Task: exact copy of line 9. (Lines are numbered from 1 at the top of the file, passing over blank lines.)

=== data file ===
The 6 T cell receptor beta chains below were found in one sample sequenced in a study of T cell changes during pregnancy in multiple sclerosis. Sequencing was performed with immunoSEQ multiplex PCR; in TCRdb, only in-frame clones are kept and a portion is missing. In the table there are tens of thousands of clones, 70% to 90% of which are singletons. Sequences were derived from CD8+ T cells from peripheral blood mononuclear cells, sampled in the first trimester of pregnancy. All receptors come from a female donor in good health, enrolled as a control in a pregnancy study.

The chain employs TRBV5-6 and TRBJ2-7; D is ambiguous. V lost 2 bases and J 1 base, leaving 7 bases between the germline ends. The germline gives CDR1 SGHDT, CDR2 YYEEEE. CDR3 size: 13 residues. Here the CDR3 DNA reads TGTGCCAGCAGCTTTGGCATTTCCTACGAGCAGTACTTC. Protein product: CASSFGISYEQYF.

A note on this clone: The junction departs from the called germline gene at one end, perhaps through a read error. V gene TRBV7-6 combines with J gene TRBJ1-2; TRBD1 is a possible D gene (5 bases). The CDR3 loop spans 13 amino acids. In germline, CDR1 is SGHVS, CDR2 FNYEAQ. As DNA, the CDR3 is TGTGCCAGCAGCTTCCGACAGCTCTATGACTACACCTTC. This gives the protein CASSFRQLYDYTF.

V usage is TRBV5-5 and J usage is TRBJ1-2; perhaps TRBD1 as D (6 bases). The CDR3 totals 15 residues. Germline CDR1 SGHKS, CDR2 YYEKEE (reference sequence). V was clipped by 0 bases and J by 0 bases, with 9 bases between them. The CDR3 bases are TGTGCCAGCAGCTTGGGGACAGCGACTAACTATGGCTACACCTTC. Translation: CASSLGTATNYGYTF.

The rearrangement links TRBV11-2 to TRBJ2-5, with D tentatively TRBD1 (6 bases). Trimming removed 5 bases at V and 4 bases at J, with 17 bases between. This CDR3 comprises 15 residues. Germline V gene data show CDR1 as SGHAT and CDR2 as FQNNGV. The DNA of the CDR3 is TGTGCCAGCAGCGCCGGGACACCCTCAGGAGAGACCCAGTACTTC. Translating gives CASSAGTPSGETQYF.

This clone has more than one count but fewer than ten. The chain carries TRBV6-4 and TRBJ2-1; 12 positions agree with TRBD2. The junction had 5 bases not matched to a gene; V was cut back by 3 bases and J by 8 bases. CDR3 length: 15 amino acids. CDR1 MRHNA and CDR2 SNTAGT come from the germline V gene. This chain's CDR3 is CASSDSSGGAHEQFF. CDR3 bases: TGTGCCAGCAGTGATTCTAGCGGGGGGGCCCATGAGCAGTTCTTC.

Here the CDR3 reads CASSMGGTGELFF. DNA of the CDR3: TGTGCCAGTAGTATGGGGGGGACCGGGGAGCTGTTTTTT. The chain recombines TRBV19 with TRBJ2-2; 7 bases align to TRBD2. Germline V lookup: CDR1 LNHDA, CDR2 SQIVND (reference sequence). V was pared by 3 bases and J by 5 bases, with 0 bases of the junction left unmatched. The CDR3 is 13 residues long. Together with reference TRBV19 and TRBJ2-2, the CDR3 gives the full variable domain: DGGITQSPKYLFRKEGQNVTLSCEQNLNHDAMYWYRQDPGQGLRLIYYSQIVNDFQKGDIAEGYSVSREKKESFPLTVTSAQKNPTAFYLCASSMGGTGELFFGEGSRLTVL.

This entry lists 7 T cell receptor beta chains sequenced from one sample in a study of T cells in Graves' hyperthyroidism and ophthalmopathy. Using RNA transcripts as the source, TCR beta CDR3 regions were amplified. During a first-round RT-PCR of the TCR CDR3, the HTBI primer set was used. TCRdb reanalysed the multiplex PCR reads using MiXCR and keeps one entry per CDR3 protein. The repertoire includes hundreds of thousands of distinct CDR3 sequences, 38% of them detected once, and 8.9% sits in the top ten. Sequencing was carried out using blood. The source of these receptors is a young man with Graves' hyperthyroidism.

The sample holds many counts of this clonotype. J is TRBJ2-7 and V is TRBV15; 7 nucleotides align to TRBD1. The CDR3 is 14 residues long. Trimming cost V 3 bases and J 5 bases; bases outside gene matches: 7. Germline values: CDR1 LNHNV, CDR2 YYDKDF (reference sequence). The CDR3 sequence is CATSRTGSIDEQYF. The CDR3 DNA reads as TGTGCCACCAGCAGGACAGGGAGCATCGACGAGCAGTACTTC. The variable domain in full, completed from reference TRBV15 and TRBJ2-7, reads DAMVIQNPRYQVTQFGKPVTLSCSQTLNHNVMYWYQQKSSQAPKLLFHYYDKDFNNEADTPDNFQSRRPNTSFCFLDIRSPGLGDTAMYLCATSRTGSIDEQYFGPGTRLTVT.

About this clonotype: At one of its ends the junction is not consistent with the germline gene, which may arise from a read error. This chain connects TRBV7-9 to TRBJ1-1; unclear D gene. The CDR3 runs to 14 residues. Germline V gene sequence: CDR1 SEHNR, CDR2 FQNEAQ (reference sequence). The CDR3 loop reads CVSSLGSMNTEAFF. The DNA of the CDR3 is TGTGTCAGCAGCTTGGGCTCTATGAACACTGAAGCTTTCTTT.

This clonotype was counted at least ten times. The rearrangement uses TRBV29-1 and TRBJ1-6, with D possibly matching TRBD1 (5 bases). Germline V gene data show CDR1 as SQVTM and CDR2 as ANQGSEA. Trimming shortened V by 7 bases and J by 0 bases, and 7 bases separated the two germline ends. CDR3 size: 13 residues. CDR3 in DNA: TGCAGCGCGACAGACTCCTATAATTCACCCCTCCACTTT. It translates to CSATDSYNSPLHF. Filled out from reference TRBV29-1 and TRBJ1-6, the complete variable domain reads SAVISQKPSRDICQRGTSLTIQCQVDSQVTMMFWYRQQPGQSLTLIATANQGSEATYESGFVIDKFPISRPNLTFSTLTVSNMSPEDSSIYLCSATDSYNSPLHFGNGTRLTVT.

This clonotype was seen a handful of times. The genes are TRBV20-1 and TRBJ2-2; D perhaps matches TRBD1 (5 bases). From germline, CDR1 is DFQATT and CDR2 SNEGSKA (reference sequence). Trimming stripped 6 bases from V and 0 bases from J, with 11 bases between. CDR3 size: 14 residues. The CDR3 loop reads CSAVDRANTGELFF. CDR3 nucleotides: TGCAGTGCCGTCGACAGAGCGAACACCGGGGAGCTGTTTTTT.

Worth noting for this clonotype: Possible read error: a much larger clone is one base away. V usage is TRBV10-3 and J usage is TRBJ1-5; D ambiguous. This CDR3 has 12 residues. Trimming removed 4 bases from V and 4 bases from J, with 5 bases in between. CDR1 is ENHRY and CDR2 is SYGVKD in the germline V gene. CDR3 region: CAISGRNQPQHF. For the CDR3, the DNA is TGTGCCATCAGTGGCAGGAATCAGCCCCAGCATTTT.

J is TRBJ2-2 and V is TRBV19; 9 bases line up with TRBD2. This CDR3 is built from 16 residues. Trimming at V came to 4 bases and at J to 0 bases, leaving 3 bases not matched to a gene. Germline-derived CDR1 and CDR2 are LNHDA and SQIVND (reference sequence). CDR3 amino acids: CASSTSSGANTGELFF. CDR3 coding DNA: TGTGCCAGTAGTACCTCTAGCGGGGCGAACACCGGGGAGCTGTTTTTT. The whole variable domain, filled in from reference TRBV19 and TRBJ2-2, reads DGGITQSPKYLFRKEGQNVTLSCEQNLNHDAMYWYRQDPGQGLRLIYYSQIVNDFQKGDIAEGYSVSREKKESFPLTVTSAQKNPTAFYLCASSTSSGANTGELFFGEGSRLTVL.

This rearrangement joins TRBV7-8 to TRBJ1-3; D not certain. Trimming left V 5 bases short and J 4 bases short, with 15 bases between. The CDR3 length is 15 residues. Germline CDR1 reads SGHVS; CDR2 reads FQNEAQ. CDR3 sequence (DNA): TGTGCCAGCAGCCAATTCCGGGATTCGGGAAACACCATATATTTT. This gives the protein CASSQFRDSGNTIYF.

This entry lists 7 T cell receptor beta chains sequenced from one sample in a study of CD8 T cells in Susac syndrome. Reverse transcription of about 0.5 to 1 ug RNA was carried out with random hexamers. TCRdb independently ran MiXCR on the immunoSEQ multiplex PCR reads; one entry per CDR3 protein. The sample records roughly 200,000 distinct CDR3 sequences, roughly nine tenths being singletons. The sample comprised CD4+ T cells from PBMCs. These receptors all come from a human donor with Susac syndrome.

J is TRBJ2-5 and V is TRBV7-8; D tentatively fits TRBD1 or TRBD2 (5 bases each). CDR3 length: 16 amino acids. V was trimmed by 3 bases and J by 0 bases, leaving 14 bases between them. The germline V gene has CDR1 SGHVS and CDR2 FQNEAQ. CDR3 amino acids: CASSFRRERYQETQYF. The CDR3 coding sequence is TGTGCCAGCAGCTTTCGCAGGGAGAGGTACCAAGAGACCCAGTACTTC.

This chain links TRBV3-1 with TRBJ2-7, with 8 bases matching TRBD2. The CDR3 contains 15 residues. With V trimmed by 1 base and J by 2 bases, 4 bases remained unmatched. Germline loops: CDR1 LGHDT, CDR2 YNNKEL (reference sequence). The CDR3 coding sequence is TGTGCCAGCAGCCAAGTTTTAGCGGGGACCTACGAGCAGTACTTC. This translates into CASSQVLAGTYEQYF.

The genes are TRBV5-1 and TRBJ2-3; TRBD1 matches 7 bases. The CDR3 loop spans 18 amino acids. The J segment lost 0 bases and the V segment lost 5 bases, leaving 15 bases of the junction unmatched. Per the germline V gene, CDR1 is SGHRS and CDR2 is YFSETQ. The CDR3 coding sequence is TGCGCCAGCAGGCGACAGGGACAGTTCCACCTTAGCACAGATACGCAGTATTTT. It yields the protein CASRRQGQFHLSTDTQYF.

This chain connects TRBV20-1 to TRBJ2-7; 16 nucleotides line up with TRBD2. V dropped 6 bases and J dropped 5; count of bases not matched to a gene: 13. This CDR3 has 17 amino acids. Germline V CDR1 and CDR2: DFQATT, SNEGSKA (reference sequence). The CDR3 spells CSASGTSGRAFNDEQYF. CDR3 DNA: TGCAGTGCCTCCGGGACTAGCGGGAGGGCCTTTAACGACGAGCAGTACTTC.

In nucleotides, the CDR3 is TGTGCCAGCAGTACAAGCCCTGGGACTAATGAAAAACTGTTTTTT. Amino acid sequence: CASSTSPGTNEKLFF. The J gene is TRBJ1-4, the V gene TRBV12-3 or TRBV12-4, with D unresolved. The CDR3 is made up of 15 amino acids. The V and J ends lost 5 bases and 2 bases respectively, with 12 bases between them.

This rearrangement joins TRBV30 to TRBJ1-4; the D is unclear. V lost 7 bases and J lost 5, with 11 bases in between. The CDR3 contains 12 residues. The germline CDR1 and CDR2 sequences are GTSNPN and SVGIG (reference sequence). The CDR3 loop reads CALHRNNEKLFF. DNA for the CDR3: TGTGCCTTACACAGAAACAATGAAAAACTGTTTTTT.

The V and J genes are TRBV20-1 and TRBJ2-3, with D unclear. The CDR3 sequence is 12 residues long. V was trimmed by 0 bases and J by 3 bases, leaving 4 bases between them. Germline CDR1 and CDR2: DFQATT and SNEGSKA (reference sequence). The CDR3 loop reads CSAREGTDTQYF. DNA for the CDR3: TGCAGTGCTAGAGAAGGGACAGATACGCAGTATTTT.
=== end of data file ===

The sample holds many counts of this clonotype. J is TRBJ2-7 and V is TRBV15; 7 nucleotides align to TRBD1. The CDR3 is 14 residues long. Trimming cost V 3 bases and J 5 bases; bases outside gene matches: 7. Germline values: CDR1 LNHNV, CDR2 YYDKDF (reference sequence). The CDR3 sequence is CATSRTGSIDEQYF. The CDR3 DNA reads as TGTGCCACCAGCAGGACAGGGAGCATCGACGAGCAGTACTTC. The variable domain in full, completed from reference TRBV15 and TRBJ2-7, reads DAMVIQNPRYQVTQFGKPVTLSCSQTLNHNVMYWYQQKSSQAPKLLFHYYDKDFNNEADTPDNFQSRRPNTSFCFLDIRSPGLGDTAMYLCATSRTGSIDEQYFGPGTRLTVT.